13. EIRE24

    EIRE24 Member

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    Can this thymus tissue be repaired after it has deteriorated?
     
  14. OP
    TreasureVibe

    TreasureVibe Member

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    Wow thanks for the awesome replies! Are There any vitamins and/or minerals and herbs that can be taken to prevent the thymus stress in the chest, like for example vitamin K?
     
  15. jamies33

    jamies33 Member

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    brilliant, thank you for this write up
     
  16. OP
    TreasureVibe

    TreasureVibe Member

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    Bump!

    Also, @Anabolic why did you refer to the refined coconut oil from the supermarket opposed to the more expensive coconut oil from the health store which is being promoted alot?

    Also, my relative has some kidney damage even though he's only 18 years old, presumably due to an attempt of suicide before in which he used an overdose of blood pressure medication he stole. So would aspirin be safe in his case, in regards to his kidney health? We have no kidney blood numbers that are recent, so it might as well be that they are fine but it is inconclusive.
     
  17. Anabolic

    Anabolic Member

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    I like the cheaper refined coconut oils when they seem subjectively more solid than a natural brand, and it makes keeping a supply on hand cheap + doable (especially if I'm recommending to someone to try CO for the first time); also I dislike the overt coconutty taste of the unrefined oils, while some actually find they get a slight allergic reaction to unrefined virgin CO :)

    Aspirin will be safe for his kidneys, after meals is best to avoid any stomach upset, phosphate ratio is what's important for kidney health, so keeping his daily portions of red meat relatively small (but don't cut out meat, the kidneys need some to heal) while upping his calcium intake and keeping it kinda high via milk (which is paradoxically high in phosphate too, but still important) and supplemental eggshell calcium (baked and powdered in coffee grinder) along with magnesium and sodium, via salty cooked greens and their broth, (Morton canning and pickling salt is the only one to buy, no added cyanide or fillers like kosher or table salt) or just the pure Morton canning and pickling salt and a magnesium glycinate supplement. Start slow with all the minerals I recommend except for the salt, buy a box for him ASAP to speed up kidney health.

    BTW juice and soda are better for both stress and kidney health than water, for him I would avoid added phosphoric acid in cola, since phosphates worsen kidney levels, but the level in soda is lower than in beans for example. I think sugared milk or coffee with milk and sugar would be really good, home made chocolate milk with cocoa powder, sugar, a little salt, straight into a half gallon of 2% for him to drink too. Also 7up is good for kidneys and stress, as well as apple juice. Mtn dew is poisonous as they add brominated vegetable oil.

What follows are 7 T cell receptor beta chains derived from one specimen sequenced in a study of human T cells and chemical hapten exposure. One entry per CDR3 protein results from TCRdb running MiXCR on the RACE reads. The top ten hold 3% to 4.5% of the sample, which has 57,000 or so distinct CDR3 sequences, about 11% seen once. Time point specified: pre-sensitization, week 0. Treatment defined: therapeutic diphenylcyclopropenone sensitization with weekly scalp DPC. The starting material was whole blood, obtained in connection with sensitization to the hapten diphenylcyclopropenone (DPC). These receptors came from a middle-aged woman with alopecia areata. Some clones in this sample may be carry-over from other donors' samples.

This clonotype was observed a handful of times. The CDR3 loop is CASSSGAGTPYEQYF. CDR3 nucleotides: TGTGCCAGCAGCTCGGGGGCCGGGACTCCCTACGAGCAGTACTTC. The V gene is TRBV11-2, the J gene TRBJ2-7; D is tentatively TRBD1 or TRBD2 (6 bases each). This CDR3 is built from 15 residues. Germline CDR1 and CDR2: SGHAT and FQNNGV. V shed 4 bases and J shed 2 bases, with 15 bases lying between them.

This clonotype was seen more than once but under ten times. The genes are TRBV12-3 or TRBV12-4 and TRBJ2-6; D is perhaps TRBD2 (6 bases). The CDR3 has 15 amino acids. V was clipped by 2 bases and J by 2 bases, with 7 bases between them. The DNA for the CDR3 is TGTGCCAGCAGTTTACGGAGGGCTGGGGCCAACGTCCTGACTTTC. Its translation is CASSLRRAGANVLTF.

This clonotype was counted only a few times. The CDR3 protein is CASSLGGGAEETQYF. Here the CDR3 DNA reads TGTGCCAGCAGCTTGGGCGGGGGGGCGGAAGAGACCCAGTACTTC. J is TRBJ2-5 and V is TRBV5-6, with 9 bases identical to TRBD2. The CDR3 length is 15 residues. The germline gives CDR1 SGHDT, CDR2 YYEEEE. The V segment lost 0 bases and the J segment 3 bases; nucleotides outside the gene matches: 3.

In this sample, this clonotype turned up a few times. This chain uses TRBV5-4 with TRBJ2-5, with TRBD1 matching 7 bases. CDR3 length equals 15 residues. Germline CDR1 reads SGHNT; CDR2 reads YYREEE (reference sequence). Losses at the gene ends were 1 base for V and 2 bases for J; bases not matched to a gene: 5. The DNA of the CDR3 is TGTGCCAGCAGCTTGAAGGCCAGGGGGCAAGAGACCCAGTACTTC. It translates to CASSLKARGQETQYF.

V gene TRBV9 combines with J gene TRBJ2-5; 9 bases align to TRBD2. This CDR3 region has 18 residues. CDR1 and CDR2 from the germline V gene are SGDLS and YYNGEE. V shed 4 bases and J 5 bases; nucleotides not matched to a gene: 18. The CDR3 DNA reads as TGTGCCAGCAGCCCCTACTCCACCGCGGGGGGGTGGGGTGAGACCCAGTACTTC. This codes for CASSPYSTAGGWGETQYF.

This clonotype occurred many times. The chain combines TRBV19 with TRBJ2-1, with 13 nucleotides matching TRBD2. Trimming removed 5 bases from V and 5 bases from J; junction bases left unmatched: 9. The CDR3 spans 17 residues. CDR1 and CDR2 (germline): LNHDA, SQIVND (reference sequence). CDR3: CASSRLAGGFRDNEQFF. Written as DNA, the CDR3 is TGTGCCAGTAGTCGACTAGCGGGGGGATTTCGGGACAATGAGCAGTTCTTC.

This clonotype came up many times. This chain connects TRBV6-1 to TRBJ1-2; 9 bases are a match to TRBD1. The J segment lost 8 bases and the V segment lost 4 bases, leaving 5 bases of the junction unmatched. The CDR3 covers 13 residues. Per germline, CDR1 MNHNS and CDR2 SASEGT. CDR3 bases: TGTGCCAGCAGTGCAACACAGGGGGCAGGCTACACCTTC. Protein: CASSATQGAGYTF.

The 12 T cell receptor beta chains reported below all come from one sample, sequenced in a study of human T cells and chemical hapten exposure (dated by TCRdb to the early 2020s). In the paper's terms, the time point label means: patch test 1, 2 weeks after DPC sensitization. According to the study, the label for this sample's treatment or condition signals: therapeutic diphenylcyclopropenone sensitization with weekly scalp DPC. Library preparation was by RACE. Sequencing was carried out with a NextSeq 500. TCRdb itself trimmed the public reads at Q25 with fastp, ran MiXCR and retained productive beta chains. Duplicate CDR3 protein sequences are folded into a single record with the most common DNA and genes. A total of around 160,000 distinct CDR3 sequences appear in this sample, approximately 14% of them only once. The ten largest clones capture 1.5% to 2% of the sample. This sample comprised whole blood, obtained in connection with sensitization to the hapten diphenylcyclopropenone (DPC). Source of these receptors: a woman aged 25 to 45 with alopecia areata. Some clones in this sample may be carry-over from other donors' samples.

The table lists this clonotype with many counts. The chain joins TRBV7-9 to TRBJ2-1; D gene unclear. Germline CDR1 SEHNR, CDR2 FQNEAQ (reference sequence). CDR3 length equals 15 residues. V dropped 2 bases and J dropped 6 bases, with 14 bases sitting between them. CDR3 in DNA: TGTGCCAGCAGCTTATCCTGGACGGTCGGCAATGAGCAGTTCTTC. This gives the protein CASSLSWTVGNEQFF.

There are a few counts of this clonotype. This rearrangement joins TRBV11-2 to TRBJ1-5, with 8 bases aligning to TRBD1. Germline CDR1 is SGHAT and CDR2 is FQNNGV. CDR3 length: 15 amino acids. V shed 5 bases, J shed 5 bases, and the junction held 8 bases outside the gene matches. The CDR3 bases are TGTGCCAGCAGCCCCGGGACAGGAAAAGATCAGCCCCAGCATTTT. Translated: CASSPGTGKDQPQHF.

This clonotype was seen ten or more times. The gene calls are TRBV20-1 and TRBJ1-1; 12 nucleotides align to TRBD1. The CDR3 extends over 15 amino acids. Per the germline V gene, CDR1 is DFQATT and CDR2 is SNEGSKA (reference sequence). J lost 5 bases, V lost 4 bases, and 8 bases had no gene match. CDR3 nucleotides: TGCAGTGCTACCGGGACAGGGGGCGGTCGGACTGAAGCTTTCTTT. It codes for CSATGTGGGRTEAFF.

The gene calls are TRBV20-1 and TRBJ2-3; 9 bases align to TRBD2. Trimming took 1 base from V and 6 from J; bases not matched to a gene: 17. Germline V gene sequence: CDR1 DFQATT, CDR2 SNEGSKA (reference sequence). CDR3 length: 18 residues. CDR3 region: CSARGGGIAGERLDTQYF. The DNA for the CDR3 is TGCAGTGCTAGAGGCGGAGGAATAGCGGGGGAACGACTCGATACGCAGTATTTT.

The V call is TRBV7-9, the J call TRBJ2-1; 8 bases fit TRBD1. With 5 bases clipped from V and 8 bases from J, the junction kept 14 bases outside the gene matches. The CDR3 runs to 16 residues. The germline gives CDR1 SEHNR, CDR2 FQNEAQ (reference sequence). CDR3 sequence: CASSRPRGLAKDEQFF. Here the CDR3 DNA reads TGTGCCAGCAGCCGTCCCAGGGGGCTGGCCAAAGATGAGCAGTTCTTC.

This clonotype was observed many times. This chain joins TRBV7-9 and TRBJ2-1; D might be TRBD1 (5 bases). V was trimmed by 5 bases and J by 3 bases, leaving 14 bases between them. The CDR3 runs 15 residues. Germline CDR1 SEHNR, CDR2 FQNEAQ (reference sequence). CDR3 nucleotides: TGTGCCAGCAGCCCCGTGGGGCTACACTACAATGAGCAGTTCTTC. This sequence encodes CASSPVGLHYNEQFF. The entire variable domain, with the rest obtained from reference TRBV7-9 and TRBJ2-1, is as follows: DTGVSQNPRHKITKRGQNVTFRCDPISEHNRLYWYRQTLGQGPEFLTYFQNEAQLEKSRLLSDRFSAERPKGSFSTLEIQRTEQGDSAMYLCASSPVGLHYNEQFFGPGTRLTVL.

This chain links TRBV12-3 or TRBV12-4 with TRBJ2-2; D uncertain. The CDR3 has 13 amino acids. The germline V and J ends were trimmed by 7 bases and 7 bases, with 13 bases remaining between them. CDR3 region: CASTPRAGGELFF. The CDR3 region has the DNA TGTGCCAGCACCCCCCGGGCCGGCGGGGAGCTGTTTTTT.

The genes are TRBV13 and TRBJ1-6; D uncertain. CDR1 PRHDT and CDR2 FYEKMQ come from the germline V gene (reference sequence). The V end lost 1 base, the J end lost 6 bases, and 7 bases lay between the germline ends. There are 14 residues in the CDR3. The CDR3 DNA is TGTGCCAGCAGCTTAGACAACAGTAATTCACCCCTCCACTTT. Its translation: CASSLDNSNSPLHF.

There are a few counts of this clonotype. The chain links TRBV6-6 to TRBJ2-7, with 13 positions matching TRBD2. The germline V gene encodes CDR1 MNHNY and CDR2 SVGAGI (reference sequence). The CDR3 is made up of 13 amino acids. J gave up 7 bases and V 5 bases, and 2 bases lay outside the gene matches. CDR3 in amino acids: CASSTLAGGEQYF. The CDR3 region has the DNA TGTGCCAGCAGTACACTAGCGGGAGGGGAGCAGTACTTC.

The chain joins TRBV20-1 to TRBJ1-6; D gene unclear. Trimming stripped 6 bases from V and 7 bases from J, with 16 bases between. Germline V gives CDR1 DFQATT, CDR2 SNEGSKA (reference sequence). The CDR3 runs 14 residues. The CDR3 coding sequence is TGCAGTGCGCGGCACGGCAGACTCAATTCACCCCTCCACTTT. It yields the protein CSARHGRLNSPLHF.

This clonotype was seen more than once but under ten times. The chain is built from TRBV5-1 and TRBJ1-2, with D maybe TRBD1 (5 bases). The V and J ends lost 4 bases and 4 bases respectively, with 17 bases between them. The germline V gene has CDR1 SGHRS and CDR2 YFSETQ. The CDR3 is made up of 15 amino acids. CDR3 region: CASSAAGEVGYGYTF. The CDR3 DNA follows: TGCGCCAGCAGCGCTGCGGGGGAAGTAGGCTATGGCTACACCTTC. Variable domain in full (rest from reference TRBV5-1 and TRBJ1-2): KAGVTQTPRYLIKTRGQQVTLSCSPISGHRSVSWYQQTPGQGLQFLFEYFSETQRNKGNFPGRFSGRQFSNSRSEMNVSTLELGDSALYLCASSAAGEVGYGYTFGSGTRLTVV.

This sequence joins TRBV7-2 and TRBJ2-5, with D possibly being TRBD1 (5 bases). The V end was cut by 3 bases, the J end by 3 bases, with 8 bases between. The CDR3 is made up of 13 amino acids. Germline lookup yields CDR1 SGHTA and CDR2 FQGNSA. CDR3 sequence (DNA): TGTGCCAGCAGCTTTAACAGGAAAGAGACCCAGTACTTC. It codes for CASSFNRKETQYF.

18. Such_Saturation

    Such_Saturation Member

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    They have little omega-3 because it all peroxidised. Read the Ray Peat email depository.
     
  19. OP
    TreasureVibe

    TreasureVibe Member

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    -- double post --
     
  20. OP
    TreasureVibe

    TreasureVibe Member

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    Small update @Anabolic vitamin E 400 IU mixed tocopherols on its own made my relative very agressive and dark minded, but he came off a steroids cycle that he underestimated so his estrogen was probably high and his testosterone low, as his pct was not thought out well. He took the vitamin E once and it had this effect for a day or two before the darkness and aggression subsided. A few weeks later I gave him a spoon of coconut oil and his chest feeling decreased tremendously according to him, and he even said that he now felt like he wasn't crazy, after having thought that for years, and he will continue to take he coconut oil. However, I am afraid that when I give him the vitamin E as well, that he will become aggressive and dark minded again. Once again, his estrogen is probably high and his cortisol too due to a steroids cycle with no proper planning for outcome. Testosterone is probably lowish because of it too.

    What do you think? Will the vitamin E in combination with coconut oil not make him aggressive and dark minded like when he took the vitamin E alone? Thanks man.